We own small sailboats because a fascinating way to use the wind to move us from port to destination. Some of us make our way across on the oceans with big sailing yachts. When the weather is good and the wind is fair, there is no worry about the cruise.
We try to sail during the summer and spring to avoid the storms of winter. Of course, we try to leave port when the weather is good. But sometimes, in spite of all the forecast and planning, the weather turns worse and the sea gets angry. Then the sailing getting harder. If you’re at home, stay there.
When a storm does appear, I suggest the following five storm tactics to follow if that doesn’t handle the situation do the next.
Storm Tactic 1. Reefing the mainsail and headsail
Storm Tactic 2. Heave to
Storm Tactic 3. Lie a hull
Storm Tactic 4. Runoff
Storm Tactic 5. Employ a sea anchor
The first four actions are that you can take on the boat to keep the sailing under control. Tactic 5 involves off-boat control methods, which require special equipment and techniques.
Tactic 1. Reefing the mainsail and headsail
Reefing that is, making big sails small by reducing the area exposed to the wind. Do not forged that best for reefing when it comes first to your mind!
To reef the mainsail you need turn head into the wind. You then ease the main halyard until the desired luff reefing cringle goes down and is with its neck. Next fix the luff reefing cringle with a fastening or snap shackle. Then tighten the main halyard so that the front of the sail straight. There should be no wrinkles on the vertical luff.
Next, you pull down the leech, by pulling on a line called a pedant that runs from a pad eye near the end of the boom, up to the reefing cringle, down to a block in or near the boom end, and finally, forward to the gooseneck area (see photo). You put the mast end of the reefing pendant and tighten until the foot of the sail is straight.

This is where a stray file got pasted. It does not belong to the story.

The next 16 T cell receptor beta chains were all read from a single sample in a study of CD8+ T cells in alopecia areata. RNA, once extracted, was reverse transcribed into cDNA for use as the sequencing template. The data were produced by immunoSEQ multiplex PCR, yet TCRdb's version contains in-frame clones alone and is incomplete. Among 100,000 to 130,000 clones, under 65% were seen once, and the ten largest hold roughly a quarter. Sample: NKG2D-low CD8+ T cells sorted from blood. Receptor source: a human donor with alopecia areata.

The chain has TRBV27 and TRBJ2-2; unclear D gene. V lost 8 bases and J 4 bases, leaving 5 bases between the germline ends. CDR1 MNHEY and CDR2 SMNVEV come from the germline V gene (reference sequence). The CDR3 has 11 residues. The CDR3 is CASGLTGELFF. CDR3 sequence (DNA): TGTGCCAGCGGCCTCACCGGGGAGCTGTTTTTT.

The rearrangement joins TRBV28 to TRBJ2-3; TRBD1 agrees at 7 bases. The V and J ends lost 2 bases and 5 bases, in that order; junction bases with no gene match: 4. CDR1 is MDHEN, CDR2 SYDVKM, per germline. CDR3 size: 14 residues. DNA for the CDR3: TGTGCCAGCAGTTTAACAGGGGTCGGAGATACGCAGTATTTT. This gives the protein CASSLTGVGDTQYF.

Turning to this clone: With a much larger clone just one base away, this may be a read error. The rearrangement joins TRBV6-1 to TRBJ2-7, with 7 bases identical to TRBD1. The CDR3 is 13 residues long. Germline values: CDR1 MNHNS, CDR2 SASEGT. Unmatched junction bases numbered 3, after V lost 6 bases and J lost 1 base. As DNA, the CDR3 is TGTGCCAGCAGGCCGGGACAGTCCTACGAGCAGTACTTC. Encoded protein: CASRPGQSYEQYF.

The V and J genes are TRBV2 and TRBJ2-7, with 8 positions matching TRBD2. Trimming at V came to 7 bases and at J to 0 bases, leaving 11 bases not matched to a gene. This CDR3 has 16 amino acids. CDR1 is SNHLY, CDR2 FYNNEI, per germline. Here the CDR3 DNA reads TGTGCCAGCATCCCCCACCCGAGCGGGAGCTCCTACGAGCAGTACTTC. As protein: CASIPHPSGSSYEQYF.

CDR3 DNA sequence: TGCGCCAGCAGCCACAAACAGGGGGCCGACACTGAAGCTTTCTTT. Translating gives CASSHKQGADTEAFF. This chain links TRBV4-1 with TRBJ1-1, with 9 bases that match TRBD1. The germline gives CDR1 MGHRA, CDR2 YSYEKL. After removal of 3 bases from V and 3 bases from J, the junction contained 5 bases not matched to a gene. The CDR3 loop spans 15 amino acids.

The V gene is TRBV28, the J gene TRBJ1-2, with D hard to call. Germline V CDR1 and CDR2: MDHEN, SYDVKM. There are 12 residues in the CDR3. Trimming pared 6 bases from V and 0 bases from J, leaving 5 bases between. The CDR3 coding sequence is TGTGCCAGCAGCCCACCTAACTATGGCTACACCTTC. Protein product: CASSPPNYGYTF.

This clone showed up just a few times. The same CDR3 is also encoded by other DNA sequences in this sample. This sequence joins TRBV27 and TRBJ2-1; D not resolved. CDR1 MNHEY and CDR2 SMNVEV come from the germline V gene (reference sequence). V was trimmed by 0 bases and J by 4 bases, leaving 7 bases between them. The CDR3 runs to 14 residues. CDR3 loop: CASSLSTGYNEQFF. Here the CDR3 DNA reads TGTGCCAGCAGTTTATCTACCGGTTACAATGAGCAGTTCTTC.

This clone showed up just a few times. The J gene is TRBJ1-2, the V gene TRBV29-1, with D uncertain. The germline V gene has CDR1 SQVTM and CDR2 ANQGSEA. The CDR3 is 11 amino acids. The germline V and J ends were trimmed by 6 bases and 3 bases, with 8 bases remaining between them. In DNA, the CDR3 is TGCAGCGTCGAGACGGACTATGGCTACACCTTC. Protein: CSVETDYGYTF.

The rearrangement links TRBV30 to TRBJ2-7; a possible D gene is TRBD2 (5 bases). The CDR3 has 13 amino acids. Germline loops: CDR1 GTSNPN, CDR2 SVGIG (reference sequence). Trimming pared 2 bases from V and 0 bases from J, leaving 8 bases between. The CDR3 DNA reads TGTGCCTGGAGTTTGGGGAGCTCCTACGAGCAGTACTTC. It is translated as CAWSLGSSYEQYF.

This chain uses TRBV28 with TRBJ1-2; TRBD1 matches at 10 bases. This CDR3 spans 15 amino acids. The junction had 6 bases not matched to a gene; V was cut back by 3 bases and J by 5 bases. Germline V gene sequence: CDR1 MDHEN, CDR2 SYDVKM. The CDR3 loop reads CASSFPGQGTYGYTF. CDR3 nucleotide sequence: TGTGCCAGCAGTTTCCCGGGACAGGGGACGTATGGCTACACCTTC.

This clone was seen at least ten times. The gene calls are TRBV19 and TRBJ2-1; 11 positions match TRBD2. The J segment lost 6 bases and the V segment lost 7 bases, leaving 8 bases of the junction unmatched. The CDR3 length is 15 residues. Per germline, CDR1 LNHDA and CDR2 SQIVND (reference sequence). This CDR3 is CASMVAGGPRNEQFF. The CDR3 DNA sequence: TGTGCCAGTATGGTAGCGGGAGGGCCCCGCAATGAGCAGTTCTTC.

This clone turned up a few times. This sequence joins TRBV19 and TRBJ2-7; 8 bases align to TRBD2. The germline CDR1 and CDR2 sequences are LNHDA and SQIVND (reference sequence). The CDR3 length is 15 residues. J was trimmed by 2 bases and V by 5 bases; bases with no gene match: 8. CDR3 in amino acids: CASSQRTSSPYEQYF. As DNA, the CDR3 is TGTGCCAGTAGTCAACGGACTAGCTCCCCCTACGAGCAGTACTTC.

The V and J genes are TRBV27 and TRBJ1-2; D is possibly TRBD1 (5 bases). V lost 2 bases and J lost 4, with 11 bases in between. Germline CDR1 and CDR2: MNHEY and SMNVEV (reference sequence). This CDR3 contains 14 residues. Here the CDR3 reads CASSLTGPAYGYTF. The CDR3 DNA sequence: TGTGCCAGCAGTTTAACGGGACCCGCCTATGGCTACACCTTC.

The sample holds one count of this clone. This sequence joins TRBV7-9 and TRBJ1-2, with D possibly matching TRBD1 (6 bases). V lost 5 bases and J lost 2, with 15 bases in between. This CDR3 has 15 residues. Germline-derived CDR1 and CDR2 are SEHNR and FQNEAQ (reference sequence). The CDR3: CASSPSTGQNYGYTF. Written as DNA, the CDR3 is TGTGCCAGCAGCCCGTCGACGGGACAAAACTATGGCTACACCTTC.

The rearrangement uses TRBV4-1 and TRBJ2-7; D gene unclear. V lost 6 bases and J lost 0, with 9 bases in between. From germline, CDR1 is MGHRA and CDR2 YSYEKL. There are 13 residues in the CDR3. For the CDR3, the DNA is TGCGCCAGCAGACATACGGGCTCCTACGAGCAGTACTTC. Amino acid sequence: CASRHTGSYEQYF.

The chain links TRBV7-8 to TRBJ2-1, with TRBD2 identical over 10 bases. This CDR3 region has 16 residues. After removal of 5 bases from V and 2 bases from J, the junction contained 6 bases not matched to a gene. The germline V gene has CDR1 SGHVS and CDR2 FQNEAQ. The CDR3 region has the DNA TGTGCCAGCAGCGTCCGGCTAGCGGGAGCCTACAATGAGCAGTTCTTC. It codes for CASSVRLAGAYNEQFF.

Headsail can also be a reef. On most of the sailboats part of the headsail thanks to the “furling” system. The headsail can be wrapped around the furling system and the sailing area can be reduced.
Tactic 2. Heave to
In sailing, heaving and hoving is a way to slow down the forward progression of a sailboat, as well as fix the rudder and sail positions so that the sailboat does not steer. If you apply this method you can park your sailboat without anchoring. The aim when heaving-to is to create a balance between the sails, wind, and rudder that effectively stalls the boat.
Heaving to is always done on the wind, not when running. This means that it will be easy to deal with the mainsail for reefing. The rudder gives a turning force one way; the headsail pushes in the opposite direction. Note that for the rudder to be effective the sailboat must have a little forward motion. If the boat were stopped dead, the rudder would be useless.
Tactic 3. Lie a-hull
When a boat is heave-to under shortened canvas and the wind and seas increase, the balance of the boat can fail. The sails may start to shake and the sailboat’s
motion may become nervous and unsteady. Each sailboat acts differently depending on hull form, the number of masts, the amount of the sail area is adjusted.
Lying a-hull is simply to drop all the sails and fixing the rudder to a set position. So let the vessel drift slowly to downwind.
Tactic 4. Run off
When there’s too much wind for heaving-to or lying a-hull, the next tactic is to run
off downwind. You don’t need any special equipment or techniques; just steer downwind and keep the stern dead before the overtaking waves.
Tactic 5. Employ a sea anchor
The parachute sea anchor and storm drogue are a few names used to describe devices deployed to create a drag on a sailboat in stormy conditions. They are referring to one of two types, one is parachute or cone-shaped dragged from the bow (mostly called a sea anchor) and fabric cones dragged from the stern (mostly called a storm drogue). Drag reduces boat speed in following seas to prevent surfing and broaching.
The first aim to use a sea anchor is to stop the drift of a boat downwind and keep her bow windward, into the waves. Sea anchors are larger than storm drogues.
Drogues are deployed off the boat stern. A storm drogue, on the other hand, is used to slow down rather than stop a boat in stormy conditions. You would use a drogue to stay firm against the waves and prevent your boat from surfing, thereby reducing the chance of broaching. A Drogue can also be used as a steering aid in case of power or rudder problems.